It’s enough to drive us parents crazy, especially when we’ve just come through Christmas and the kids have presents galore, have been entertained nonstop by others, and have enjoyed many special events in the last few weeks! Add to this tension the exhausted parents. Come on, we need a break!

Coming out of Christmas and into bleak winter days provides us with an opportunity to reinforce an important principle we are fast losing in this culture of “entertain me” parenting.

In truth, we have a scary problem, a huge misconception:

What to do when your child says "There is nothing to do..." A post by Susan Yates for momlifetoday.comIt is not a parent’s job to entertain the kids. We have been sold a lie that says a good parent, yes a Christian parent, is one who makes sure their kids are always happy and this often means entertaining them constantly. So dad comes in exhausted from a long day in the office and is immediately expected to play with the kids. Mom finds 15 minutes to sit quietly and look at a magazine but is quickly interrupted by a child who needs her to do something … so she jumps up to fill the request. Weekends are spent either over-booking our kids with sporting events or feeling compelled to be entertaining them at home.

But this philosophy is wrought with four dangers.

1. If we constantly entertain our kids we are unintentionally training them to expect others to entertain them as they grow up. Teachers, friends, and spouses will be expected to make them happy. They will never be satisfied and they will always want something more, something else, even someone better. This is scary.

2. If we constantly entertain our kids we will prevent them from learning the joy of their own company and we will stifle their creativity. This is short-sighted and extremely sad.

3. If we constantly entertain our kids they will not learn the necessity of waiting. And they will be less likely to wait for a promotion, for sex in marriage, for a relationship to be healed. It is in the little things in life that we equip them for handling the big issues and teaching them to wait is crucial. They must learn now that they cannot always have what they want when they want it, even someone to play with them.

4. If we constantly entertain our kids they will not learn the value of quiet, or meditation, and this will inhibit their ability to learn how to listen to God and to worship. Meditation and worship are not natural. They have to be nurtured and nurturing the soul of our child begins when they are young.

What to do when your child says "There is nothing to do..." A post by Susan Yates for momlifetoday.com

So what do we do?

:: As the new year begins, institute a new family tradition. Call it something positive, like “Fun Alone Time” or FAT for short! Avoid naming it “quiet time,” or “time out.” It needs to have a fresh, new, fun name. Several times a week and on weekends announce a period of “FAT” time. (Leave your creative names in the comments!) During this time everyone is to play by themselves including mom and dad. Reassure them that dad and mom will play with them later. But they must wait.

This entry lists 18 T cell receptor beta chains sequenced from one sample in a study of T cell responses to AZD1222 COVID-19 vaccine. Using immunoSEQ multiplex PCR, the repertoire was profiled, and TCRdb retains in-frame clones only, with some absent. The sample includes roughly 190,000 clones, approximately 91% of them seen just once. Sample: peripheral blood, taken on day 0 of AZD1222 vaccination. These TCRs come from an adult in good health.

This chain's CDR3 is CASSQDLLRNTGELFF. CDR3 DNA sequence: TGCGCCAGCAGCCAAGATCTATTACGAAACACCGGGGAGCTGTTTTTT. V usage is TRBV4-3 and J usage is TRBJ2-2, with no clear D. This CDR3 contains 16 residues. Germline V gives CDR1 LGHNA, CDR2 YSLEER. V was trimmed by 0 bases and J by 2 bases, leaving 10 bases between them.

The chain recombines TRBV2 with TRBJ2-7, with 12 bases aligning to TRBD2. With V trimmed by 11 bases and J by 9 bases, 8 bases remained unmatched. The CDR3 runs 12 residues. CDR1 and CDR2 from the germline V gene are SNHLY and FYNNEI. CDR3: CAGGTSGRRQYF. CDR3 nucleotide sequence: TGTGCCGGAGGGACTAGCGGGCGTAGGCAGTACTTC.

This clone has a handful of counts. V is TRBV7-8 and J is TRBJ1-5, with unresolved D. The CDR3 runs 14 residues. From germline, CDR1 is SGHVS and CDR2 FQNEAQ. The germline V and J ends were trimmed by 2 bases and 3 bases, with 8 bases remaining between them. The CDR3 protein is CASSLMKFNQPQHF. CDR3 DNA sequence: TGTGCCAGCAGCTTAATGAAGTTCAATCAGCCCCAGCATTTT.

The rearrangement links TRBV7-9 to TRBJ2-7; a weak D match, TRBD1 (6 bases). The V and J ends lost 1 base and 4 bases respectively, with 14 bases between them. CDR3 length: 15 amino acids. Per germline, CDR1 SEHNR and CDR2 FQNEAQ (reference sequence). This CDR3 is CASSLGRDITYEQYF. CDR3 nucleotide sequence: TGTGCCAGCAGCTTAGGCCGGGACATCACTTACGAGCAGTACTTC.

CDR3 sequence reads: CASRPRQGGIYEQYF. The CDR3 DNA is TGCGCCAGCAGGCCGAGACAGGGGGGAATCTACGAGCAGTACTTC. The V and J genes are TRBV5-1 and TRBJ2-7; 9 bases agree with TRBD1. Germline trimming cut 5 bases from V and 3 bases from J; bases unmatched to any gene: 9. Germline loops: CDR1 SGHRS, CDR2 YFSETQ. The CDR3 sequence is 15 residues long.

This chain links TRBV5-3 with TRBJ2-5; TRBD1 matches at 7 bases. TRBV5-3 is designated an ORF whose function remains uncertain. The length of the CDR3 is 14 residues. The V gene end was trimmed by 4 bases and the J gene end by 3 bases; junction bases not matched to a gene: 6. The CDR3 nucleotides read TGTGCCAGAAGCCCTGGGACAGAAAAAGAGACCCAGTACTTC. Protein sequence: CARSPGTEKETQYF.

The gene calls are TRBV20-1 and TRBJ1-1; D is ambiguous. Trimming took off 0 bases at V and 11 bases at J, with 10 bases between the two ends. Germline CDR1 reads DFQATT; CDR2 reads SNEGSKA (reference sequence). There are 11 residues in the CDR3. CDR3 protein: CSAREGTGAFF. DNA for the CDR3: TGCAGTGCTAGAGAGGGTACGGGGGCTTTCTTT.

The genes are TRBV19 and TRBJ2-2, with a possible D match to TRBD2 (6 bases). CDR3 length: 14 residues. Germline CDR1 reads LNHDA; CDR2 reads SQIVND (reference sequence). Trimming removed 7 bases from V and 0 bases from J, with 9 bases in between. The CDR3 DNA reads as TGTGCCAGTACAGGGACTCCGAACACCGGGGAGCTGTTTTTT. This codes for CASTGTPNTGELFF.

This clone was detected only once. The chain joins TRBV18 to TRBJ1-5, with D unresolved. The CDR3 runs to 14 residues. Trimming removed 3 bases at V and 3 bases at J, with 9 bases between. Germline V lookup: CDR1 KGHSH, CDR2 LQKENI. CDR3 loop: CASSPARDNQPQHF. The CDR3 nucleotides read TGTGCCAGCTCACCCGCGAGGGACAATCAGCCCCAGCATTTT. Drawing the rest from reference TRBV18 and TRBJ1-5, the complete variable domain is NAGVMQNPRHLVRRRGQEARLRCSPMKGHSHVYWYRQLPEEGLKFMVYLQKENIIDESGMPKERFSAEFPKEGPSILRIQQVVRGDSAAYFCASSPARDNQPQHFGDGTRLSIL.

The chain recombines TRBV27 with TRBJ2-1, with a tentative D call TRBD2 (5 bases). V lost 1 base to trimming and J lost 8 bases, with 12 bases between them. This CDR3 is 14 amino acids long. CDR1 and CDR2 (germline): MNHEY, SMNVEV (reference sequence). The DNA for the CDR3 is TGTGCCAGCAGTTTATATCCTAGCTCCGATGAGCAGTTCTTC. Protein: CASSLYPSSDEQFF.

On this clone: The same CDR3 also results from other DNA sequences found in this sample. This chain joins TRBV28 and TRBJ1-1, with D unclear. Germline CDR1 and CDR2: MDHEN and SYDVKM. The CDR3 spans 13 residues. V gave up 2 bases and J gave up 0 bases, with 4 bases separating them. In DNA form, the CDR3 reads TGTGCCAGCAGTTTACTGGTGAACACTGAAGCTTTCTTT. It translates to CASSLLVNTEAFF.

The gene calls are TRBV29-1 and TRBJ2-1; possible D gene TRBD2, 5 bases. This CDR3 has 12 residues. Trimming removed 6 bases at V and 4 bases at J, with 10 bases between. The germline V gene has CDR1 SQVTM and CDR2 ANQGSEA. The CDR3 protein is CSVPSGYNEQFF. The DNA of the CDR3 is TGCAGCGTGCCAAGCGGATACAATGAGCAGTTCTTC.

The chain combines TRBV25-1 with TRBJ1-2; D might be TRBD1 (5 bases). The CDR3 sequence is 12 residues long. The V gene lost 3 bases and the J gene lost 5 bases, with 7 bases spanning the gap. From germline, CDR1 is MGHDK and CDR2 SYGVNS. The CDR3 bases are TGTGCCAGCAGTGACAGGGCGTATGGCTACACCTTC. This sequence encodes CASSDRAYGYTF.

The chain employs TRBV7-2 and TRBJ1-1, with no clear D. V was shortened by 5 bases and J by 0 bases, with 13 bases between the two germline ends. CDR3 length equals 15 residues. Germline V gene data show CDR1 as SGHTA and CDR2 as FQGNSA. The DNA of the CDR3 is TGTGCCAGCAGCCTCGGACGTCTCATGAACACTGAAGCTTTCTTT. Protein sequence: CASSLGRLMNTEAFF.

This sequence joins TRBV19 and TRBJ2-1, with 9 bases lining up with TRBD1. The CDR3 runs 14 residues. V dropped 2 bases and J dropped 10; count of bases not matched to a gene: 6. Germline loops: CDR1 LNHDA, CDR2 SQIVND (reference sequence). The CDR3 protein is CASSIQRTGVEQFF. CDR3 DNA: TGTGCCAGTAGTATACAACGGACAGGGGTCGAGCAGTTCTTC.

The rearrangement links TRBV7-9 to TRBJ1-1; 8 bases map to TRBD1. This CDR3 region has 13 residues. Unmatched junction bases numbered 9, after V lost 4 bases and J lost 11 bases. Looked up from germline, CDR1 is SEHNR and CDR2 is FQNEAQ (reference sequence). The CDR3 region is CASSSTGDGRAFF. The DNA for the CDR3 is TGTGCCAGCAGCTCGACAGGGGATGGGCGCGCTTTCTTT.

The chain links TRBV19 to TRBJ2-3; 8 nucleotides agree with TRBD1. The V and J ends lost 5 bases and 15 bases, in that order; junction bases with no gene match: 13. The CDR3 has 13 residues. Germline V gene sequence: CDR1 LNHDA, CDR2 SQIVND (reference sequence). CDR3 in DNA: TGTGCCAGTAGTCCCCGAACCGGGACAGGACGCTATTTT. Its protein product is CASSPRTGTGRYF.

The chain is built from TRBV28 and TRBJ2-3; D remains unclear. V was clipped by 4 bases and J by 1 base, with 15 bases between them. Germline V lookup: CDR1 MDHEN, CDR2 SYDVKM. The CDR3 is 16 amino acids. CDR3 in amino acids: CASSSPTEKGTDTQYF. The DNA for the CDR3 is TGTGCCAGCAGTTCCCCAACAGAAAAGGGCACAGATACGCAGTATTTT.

:: No technology (TVs, computers, games, phones, etc.) is to be used during this time. Hang tough on this. Our kids are too dependent on technology. They need quiet to nurture their creativity. Separate young kids during this time, otherwise they’ll likely wind up fighting. Occasionally allow two to play together, but don’t forgo alone time.

:: When you explain this new tradition sit with the kids and see how many things they can come up with on a list “to do by yourself” (or sometimes with another person). However no adult is needed. We have a list at our farm with over 80 ideas. Included are: collect worms and bugs in a cup, kick the soccer ball, work a puzzle, look at photo albums, write a song, paint rocks, build a fort, design a scavenger hunt for the family to do later, swing in the hammock, read, make something with wood, draw with chalk, etc.

At the top of our lists it says, “We never say I’m bored or there’s nothing to do at the farm. Here are things to do by myself. An adult is not necessary.” The kids keep adding to the list!

Be patient and firm. You will have to enforce this policy at least five times before the kids begin to learn. It is a radical departure from what our culture is promoting. And dads and moms need to agree about this and support each other. The kids will complain-some more than others. Our kids are packaged differently, but every child needs to learn to enjoy alone time. Ignore their complaints and just do it. As you persist you may see some signs of a unique gift your child possesses that has been lying dormant waiting for time to blossom-gifts in your child which you could have missed: an artist, a creative builder, a writer, a poet, a nature lover, a writer of music, a designer of a new game, etc. You may also discover a lessening of stress in a child who is given space from a noisy culture.

So be a brave parent. When your 8-year-old whines this week and says, “There’s nothing to do!”

You respond, “Oh there’s so much to do and I know the best person to do it with–yourself! You are so much fun and you are so creative so now is a good time for you to look at our list and choose something to do alone with yourself. “

Say this with humor and laughter. Do not let his attitude affect yours. Yes, he’ll roll his eyes and persist with complaints but a wise parent will not be drawn into an argument about boredom. Instead, firmly and positively send him off to be with himself.

Pray that over time he will learn to enjoy himself and discover the blessings of creativity and quiet.